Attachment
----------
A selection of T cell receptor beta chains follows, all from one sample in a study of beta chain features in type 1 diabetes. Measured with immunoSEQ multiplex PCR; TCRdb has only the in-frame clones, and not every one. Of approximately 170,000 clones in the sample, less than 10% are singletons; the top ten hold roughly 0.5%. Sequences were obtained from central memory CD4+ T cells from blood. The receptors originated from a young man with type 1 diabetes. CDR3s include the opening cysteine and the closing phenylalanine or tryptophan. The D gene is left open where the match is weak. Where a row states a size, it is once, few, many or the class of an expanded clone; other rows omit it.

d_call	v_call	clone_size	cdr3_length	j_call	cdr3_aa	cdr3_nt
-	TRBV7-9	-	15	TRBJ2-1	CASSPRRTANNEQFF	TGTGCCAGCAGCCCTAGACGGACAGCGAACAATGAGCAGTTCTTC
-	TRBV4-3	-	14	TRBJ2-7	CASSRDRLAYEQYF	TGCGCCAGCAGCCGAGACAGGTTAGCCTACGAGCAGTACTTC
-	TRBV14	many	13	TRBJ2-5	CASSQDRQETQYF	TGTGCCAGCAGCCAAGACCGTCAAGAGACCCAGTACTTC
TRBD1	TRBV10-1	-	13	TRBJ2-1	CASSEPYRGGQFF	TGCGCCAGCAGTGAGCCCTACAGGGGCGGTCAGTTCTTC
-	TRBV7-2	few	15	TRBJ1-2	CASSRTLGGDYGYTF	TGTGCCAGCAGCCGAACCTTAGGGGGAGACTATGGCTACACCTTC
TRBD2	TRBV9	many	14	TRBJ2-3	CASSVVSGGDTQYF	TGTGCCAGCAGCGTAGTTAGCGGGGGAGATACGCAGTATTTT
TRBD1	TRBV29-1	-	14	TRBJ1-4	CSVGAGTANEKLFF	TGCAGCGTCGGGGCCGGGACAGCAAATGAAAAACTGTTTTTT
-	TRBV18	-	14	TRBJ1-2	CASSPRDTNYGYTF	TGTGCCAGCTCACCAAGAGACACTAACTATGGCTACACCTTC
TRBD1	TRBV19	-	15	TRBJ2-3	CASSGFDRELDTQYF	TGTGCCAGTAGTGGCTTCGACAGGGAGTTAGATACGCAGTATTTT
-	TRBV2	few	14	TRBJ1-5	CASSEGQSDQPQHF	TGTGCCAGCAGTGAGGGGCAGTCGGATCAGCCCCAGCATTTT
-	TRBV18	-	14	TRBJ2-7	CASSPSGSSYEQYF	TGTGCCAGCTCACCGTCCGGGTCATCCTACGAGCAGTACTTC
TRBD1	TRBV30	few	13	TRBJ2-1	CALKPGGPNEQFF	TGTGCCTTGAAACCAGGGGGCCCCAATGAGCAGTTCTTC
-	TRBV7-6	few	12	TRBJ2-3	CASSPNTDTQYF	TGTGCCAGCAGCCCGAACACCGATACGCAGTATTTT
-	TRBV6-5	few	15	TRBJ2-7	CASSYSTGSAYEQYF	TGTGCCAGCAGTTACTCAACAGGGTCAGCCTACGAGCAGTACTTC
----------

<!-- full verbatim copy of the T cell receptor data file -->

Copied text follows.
A selection of T cell receptor beta chains follows, all from one sample in a study of beta chain features in type 1 diabetes. Measured with immunoSEQ multiplex PCR; TCRdb has only the in-frame clones, and not every one. Of approximately 170,000 clones in the sample, less than 10% are singletons; the top ten hold roughly 0.5%. Sequences were obtained from central memory CD4+ T cells from blood. The receptors originated from a young man with type 1 diabetes. CDR3s include the opening cysteine and the closing phenylalanine or tryptophan. The D gene is left open where the match is weak. Where a row states a size, it is once, few, many or the class of an expanded clone; other rows omit it.

d_call	v_call	clone_size	cdr3_length	j_call	cdr3_aa	cdr3_nt
-	TRBV7-9	-	15	TRBJ2-1	CASSPRRTANNEQFF	TGTGCCAGCAGCCCTAGACGGACAGCGAACAATGAGCAGTTCTTC
-	TRBV4-3	-	14	TRBJ2-7	CASSRDRLAYEQYF	TGCGCCAGCAGCCGAGACAGGTTAGCCTACGAGCAGTACTTC
-	TRBV14	many	13	TRBJ2-5	CASSQDRQETQYF	TGTGCCAGCAGCCAAGACCGTCAAGAGACCCAGTACTTC
TRBD1	TRBV10-1	-	13	TRBJ2-1	CASSEPYRGGQFF	TGCGCCAGCAGTGAGCCCTACAGGGGCGGTCAGTTCTTC
-	TRBV7-2	few	15	TRBJ1-2	CASSRTLGGDYGYTF	TGTGCCAGCAGCCGAACCTTAGGGGGAGACTATGGCTACACCTTC
TRBD2	TRBV9	many	14	TRBJ2-3	CASSVVSGGDTQYF	TGTGCCAGCAGCGTAGTTAGCGGGGGAGATACGCAGTATTTT
TRBD1	TRBV29-1	-	14	TRBJ1-4	CSVGAGTANEKLFF	TGCAGCGTCGGGGCCGGGACAGCAAATGAAAAACTGTTTTTT
-	TRBV18	-	14	TRBJ1-2	CASSPRDTNYGYTF	TGTGCCAGCTCACCAAGAGACACTAACTATGGCTACACCTTC
TRBD1	TRBV19	-	15	TRBJ2-3	CASSGFDRELDTQYF	TGTGCCAGTAGTGGCTTCGACAGGGAGTTAGATACGCAGTATTTT
-	TRBV2	few	14	TRBJ1-5	CASSEGQSDQPQHF	TGTGCCAGCAGTGAGGGGCAGTCGGATCAGCCCCAGCATTTT
-	TRBV18	-	14	TRBJ2-7	CASSPSGSSYEQYF	TGTGCCAGCTCACCGTCCGGGTCATCCTACGAGCAGTACTTC
TRBD1	TRBV30	few	13	TRBJ2-1	CALKPGGPNEQFF	TGTGCCTTGAAACCAGGGGGCCCCAATGAGCAGTTCTTC
-	TRBV7-6	few	12	TRBJ2-3	CASSPNTDTQYF	TGTGCCAGCAGCCCGAACACCGATACGCAGTATTTT
-	TRBV6-5	few	15	TRBJ2-7	CASSYSTGSAYEQYF	TGTGCCAGCAGTTACTCAACAGGGTCAGCCTACGAGCAGTACTTC